Producer Michael Benaroya is fighting a contract and fraud claim over Willis’ services for an aborted film
Yet another lesson in getting everyone’s signature on a deal came on Thursday when a California appeals court reversed Bruce Willis’ $5.9 million win against producer Michael Benaroya over the aborted film, Wake.
As previously described here, Willis was to star in the movie about a sociopath who attempts to reconnect with his estranged family. The picture was being produced by Benaroya Pictures, run by Mr. Benaroya (Margin Call, Lawless, The Words), which under an escrow agreement, was supposed to put up $8 million for the actor’s services. Only $3 million came into the escrow before production company ran into financing problems and the movie had to be shut down. Thereafter, Willis filed a demand for arbitration at JAMS claiming that Benaroya had breached contract and committed fraud and negligent misrepresentation. First, the arbitrator found in his favor, and then a Los Angeles Superior Court judge confirmed the judgment.
The big issue on appeal was the arbitrator’s finding that Benaroya was the alter ego of his production company and had to submit to arbitration even though he didn’t personally sign the agreement. As the arbitrator determined Benaroya was a proper party, he became jointly responsible for the judgment with the production company.
The core argument why Benaroya had to accept arbitration was that the escrow agreement stated that any dispute would be handled by the rules of JAMS (an arbitration forum), and those rules give the arbitrator the ability to determine its own jurisdiction.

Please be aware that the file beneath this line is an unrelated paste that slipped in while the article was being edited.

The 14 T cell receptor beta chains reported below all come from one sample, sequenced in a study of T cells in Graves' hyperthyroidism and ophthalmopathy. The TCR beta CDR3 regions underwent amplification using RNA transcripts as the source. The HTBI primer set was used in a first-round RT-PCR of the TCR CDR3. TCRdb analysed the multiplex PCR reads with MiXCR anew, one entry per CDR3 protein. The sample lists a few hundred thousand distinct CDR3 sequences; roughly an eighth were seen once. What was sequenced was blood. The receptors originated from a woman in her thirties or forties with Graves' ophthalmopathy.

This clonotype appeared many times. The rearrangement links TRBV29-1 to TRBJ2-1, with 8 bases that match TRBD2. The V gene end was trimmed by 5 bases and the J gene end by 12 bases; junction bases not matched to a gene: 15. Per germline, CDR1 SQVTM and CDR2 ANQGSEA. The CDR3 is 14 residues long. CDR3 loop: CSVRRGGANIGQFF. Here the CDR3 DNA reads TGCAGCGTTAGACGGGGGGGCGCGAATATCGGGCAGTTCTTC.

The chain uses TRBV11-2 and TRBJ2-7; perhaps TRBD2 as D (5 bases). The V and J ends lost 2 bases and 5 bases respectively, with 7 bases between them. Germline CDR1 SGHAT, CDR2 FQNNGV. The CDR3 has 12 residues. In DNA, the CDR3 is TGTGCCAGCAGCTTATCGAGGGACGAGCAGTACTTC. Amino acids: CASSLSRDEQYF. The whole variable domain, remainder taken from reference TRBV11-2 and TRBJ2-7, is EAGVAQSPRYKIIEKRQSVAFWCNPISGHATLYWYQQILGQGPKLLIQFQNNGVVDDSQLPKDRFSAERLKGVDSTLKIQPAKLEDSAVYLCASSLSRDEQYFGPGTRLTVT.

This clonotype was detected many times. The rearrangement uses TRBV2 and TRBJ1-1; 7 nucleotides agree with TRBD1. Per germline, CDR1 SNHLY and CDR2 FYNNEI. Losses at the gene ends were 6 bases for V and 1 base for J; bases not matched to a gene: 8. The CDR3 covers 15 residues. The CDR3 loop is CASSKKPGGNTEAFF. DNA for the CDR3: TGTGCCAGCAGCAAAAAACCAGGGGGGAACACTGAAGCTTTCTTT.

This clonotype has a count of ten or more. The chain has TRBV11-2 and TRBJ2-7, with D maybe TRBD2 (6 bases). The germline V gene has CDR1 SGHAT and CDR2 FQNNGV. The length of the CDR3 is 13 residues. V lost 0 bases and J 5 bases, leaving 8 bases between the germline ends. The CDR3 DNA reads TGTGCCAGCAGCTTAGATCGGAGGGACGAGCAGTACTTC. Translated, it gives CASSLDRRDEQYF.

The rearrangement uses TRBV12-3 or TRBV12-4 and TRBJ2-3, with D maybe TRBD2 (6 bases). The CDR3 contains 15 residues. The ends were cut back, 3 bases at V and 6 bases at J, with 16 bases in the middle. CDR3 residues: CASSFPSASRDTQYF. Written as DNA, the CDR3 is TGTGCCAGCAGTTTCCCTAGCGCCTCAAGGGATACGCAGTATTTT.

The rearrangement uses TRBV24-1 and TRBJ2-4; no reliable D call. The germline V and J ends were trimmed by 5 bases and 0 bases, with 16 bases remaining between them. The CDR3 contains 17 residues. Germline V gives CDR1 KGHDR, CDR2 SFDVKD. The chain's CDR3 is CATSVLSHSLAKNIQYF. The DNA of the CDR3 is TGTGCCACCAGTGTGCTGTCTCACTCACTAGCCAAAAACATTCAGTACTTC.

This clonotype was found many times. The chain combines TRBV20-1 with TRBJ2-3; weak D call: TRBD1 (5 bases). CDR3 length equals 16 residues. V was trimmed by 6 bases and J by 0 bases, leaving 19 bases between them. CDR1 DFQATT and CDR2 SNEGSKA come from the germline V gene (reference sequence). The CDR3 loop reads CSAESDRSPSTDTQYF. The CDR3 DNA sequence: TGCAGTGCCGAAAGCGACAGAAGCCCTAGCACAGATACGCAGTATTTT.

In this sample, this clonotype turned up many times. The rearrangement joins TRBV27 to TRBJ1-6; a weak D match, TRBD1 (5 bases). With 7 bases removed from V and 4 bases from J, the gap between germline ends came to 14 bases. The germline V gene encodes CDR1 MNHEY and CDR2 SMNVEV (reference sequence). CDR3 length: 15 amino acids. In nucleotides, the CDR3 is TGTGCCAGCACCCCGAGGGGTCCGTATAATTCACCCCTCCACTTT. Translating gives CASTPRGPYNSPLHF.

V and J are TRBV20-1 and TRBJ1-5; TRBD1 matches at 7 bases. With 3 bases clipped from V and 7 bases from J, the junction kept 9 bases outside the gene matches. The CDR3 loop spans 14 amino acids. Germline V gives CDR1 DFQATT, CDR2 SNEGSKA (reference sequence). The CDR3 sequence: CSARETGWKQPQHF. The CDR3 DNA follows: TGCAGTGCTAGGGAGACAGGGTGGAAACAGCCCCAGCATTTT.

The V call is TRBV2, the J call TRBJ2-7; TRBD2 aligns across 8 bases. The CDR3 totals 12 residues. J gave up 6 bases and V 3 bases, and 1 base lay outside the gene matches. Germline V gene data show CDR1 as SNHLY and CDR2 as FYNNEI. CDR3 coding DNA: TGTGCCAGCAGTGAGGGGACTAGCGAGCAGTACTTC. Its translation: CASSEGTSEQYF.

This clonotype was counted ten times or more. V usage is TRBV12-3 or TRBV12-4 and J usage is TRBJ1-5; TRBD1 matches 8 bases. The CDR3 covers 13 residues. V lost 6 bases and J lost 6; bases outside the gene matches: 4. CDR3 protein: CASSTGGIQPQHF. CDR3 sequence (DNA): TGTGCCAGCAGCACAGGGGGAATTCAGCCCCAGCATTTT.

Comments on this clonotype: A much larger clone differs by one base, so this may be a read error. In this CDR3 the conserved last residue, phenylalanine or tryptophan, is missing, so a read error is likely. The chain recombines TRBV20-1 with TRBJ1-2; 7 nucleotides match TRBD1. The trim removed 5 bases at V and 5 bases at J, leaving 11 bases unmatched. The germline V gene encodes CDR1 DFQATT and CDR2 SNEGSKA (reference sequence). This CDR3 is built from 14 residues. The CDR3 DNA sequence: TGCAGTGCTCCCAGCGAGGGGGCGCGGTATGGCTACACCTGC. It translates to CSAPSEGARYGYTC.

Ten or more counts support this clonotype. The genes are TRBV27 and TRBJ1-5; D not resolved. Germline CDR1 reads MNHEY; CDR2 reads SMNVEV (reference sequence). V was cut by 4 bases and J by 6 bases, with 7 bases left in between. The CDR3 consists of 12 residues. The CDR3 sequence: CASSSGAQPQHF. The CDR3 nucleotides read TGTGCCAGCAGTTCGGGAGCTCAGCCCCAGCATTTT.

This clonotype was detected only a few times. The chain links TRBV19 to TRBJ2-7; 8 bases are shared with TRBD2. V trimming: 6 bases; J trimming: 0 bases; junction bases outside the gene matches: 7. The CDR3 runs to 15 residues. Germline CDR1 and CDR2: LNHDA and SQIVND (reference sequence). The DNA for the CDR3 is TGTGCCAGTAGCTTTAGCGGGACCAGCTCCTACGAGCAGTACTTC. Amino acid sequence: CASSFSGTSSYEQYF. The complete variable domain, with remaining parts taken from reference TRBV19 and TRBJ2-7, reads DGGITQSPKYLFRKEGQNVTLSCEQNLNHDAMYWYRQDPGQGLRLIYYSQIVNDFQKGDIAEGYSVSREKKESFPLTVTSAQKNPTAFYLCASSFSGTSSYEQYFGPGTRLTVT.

But the California appeals court rules that it should have been a trial court and not the arbitrator to determine who among those who hadn’t signed the agreement was a proper party.
“Here, while it is true that the language of an arbitration agreement determines the scope of the arbitrator’s powers granted by the signatories, the agreement cannot bind nonsignatories, absent a judicial determination that the nonsignatory falls within the limited class of third-parties who can be compelled to arbitrate,” states the opinion.
The judgment against the production company stands, but for the moment, Michael Benaroya has been able to reverse a decision he’s liable as an alter ego.
Marty Singer, attorney for Willis, is ready for the next round.
“The Appellate Court ruling on whether Michael Benaroya should be an alter ego is a procedural issue,” he comments. “Per the Court of Appeal ruling, we will now be proceeding in the Los Angeles Superior Court and we are confident that the court will follow the undisputed evidence in the arbitration establishing the liability of Michael Benaroya as the alter ego of Benaroya Pictures.”